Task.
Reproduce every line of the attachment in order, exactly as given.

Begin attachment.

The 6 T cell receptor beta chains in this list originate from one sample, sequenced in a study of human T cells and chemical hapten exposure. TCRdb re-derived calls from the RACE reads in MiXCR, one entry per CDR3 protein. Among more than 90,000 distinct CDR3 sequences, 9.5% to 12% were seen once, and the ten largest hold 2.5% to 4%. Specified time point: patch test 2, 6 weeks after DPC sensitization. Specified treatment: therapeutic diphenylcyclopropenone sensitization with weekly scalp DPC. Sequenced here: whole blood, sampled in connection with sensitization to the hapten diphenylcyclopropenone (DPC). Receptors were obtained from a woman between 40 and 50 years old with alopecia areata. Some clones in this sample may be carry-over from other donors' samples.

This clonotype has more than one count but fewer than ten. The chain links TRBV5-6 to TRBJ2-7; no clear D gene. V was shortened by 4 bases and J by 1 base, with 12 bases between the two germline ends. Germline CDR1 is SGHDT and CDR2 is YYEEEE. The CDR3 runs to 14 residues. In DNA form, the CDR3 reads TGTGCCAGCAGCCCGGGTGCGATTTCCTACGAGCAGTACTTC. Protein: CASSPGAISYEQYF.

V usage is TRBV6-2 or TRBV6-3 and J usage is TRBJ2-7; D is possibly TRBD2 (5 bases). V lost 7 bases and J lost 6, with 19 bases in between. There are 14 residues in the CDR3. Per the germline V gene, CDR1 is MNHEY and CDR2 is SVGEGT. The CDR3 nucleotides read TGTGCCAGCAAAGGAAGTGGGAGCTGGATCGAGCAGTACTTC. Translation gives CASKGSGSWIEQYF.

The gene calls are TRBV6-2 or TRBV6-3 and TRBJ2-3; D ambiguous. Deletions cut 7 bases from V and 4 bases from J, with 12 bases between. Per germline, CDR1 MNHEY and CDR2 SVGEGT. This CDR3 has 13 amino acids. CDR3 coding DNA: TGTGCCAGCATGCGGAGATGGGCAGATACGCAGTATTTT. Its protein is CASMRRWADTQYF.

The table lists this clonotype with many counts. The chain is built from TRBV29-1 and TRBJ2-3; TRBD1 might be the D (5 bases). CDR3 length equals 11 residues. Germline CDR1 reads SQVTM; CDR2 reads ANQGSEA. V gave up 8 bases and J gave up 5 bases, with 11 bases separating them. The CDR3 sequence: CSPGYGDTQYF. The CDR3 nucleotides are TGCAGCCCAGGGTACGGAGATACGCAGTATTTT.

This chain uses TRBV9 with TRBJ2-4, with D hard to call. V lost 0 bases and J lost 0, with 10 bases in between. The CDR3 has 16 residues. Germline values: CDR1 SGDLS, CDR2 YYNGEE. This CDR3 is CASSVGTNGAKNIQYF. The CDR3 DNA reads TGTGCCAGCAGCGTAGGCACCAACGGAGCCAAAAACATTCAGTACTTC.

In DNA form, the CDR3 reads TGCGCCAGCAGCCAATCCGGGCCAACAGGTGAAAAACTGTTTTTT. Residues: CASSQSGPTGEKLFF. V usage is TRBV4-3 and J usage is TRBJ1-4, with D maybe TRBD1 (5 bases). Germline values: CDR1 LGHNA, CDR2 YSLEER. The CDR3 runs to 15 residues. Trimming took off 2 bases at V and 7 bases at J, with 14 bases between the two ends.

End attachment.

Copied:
The 6 T cell receptor beta chains in this list originate from one sample, sequenced in a study of human T cells and chemical hapten exposure. TCRdb re-derived calls from the RACE reads in MiXCR, one entry per CDR3 protein. Among more than 90,000 distinct CDR3 sequences, 9.5% to 12% were seen once, and the ten largest hold 2.5% to 4%. Specified time point: patch test 2, 6 weeks after DPC sensitization. Specified treatment: therapeutic diphenylcyclopropenone sensitization with weekly scalp DPC. Sequenced here: whole blood, sampled in connection with sensitization to the hapten diphenylcyclopropenone (DPC). Receptors were obtained from a woman between 40 and 50 years old with alopecia areata. Some clones in this sample may be carry-over from other donors' samples.

This clonotype has more than one count but fewer than ten. The chain links TRBV5-6 to TRBJ2-7; no clear D gene. V was shortened by 4 bases and J by 1 base, with 12 bases between the two germline ends. Germline CDR1 is SGHDT and CDR2 is YYEEEE. The CDR3 runs to 14 residues. In DNA form, the CDR3 reads TGTGCCAGCAGCCCGGGTGCGATTTCCTACGAGCAGTACTTC. Protein: CASSPGAISYEQYF.

V usage is TRBV6-2 or TRBV6-3 and J usage is TRBJ2-7; D is possibly TRBD2 (5 bases). V lost 7 bases and J lost 6, with 19 bases in between. There are 14 residues in the CDR3. Per the germline V gene, CDR1 is MNHEY and CDR2 is SVGEGT. The CDR3 nucleotides read TGTGCCAGCAAAGGAAGTGGGAGCTGGATCGAGCAGTACTTC. Translation gives CASKGSGSWIEQYF.

The gene calls are TRBV6-2 or TRBV6-3 and TRBJ2-3; D ambiguous. Deletions cut 7 bases from V and 4 bases from J, with 12 bases between. Per germline, CDR1 MNHEY and CDR2 SVGEGT. This CDR3 has 13 amino acids. CDR3 coding DNA: TGTGCCAGCATGCGGAGATGGGCAGATACGCAGTATTTT. Its protein is CASMRRWADTQYF.

The table lists this clonotype with many counts. The chain is built from TRBV29-1 and TRBJ2-3; TRBD1 might be the D (5 bases). CDR3 length equals 11 residues. Germline CDR1 reads SQVTM; CDR2 reads ANQGSEA. V gave up 8 bases and J gave up 5 bases, with 11 bases separating them. The CDR3 sequence: CSPGYGDTQYF. The CDR3 nucleotides are TGCAGCCCAGGGTACGGAGATACGCAGTATTTT.

This chain uses TRBV9 with TRBJ2-4, with D hard to call. V lost 0 bases and J lost 0, with 10 bases in between. The CDR3 has 16 residues. Germline values: CDR1 SGDLS, CDR2 YYNGEE. This CDR3 is CASSVGTNGAKNIQYF. The CDR3 DNA reads TGTGCCAGCAGCGTAGGCACCAACGGAGCCAAAAACATTCAGTACTTC.

In DNA form, the CDR3 reads TGCGCCAGCAGCCAATCCGGGCCAACAGGTGAAAAACTGTTTTTT. Residues: CASSQSGPTGEKLFF. V usage is TRBV4-3 and J usage is TRBJ1-4, with D maybe TRBD1 (5 bases). Germline values: CDR1 LGHNA, CDR2 YSLEER. The CDR3 runs to 15 residues. Trimming took off 2 bases at V and 7 bases at J, with 14 bases between the two ends.